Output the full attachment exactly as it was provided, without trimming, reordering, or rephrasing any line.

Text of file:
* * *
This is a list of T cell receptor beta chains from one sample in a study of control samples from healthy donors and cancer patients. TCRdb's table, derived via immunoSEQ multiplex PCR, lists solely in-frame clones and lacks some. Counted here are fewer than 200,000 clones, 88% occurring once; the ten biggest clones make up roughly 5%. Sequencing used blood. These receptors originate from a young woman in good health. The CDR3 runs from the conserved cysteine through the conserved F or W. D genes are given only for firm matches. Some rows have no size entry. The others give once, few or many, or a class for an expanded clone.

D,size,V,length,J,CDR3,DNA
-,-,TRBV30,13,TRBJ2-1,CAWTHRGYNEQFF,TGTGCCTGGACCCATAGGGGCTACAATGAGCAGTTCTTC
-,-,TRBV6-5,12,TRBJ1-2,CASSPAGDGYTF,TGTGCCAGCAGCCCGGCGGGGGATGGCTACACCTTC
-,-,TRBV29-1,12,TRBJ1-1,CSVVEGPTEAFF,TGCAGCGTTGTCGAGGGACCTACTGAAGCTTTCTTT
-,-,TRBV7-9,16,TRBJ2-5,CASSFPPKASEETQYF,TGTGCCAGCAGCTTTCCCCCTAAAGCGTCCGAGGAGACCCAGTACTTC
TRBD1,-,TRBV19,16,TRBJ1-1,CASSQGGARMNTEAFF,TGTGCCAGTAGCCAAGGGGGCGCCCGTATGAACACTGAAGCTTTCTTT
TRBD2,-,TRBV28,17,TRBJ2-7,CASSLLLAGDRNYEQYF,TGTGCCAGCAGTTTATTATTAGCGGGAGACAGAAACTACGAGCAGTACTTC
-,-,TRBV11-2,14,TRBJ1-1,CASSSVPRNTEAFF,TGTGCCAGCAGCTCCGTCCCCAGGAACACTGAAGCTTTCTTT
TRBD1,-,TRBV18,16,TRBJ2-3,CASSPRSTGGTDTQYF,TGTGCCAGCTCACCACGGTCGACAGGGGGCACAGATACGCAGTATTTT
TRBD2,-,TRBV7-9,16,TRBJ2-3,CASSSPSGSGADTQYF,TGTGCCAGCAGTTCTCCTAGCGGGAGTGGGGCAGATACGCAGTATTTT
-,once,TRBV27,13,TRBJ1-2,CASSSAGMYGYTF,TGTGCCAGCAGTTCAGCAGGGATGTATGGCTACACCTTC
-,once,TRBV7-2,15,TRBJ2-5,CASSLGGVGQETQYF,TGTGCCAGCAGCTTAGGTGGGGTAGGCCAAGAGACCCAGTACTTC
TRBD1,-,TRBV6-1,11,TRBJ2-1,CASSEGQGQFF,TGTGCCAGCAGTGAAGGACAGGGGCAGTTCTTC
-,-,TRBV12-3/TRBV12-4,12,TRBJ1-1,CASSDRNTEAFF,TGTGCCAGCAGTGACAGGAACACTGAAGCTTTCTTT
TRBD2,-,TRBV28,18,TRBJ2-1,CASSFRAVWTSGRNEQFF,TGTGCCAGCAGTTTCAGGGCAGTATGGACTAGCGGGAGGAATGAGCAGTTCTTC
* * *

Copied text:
This is a list of T cell receptor beta chains from one sample in a study of control samples from healthy donors and cancer patients. TCRdb's table, derived via immunoSEQ multiplex PCR, lists solely in-frame clones and lacks some. Counted here are fewer than 200,000 clones, 88% occurring once; the ten biggest clones make up roughly 5%. Sequencing used blood. These receptors originate from a young woman in good health. The CDR3 runs from the conserved cysteine through the conserved F or W. D genes are given only for firm matches. Some rows have no size entry. The others give once, few or many, or a class for an expanded clone.

D,size,V,length,J,CDR3,DNA
-,-,TRBV30,13,TRBJ2-1,CAWTHRGYNEQFF,TGTGCCTGGACCCATAGGGGCTACAATGAGCAGTTCTTC
-,-,TRBV6-5,12,TRBJ1-2,CASSPAGDGYTF,TGTGCCAGCAGCCCGGCGGGGGATGGCTACACCTTC
-,-,TRBV29-1,12,TRBJ1-1,CSVVEGPTEAFF,TGCAGCGTTGTCGAGGGACCTACTGAAGCTTTCTTT
-,-,TRBV7-9,16,TRBJ2-5,CASSFPPKASEETQYF,TGTGCCAGCAGCTTTCCCCCTAAAGCGTCCGAGGAGACCCAGTACTTC
TRBD1,-,TRBV19,16,TRBJ1-1,CASSQGGARMNTEAFF,TGTGCCAGTAGCCAAGGGGGCGCCCGTATGAACACTGAAGCTTTCTTT
TRBD2,-,TRBV28,17,TRBJ2-7,CASSLLLAGDRNYEQYF,TGTGCCAGCAGTTTATTATTAGCGGGAGACAGAAACTACGAGCAGTACTTC
-,-,TRBV11-2,14,TRBJ1-1,CASSSVPRNTEAFF,TGTGCCAGCAGCTCCGTCCCCAGGAACACTGAAGCTTTCTTT
TRBD1,-,TRBV18,16,TRBJ2-3,CASSPRSTGGTDTQYF,TGTGCCAGCTCACCACGGTCGACAGGGGGCACAGATACGCAGTATTTT
TRBD2,-,TRBV7-9,16,TRBJ2-3,CASSSPSGSGADTQYF,TGTGCCAGCAGTTCTCCTAGCGGGAGTGGGGCAGATACGCAGTATTTT
-,once,TRBV27,13,TRBJ1-2,CASSSAGMYGYTF,TGTGCCAGCAGTTCAGCAGGGATGTATGGCTACACCTTC
-,once,TRBV7-2,15,TRBJ2-5,CASSLGGVGQETQYF,TGTGCCAGCAGCTTAGGTGGGGTAGGCCAAGAGACCCAGTACTTC
TRBD1,-,TRBV6-1,11,TRBJ2-1,CASSEGQGQFF,TGTGCCAGCAGTGAAGGACAGGGGCAGTTCTTC
-,-,TRBV12-3/TRBV12-4,12,TRBJ1-1,CASSDRNTEAFF,TGTGCCAGCAGTGACAGGAACACTGAAGCTTTCTTT
TRBD2,-,TRBV28,18,TRBJ2-1,CASSFRAVWTSGRNEQFF,TGTGCCAGCAGTTTCAGGGCAGTATGGACTAGCGGGAGGAATGAGCAGTTCTTC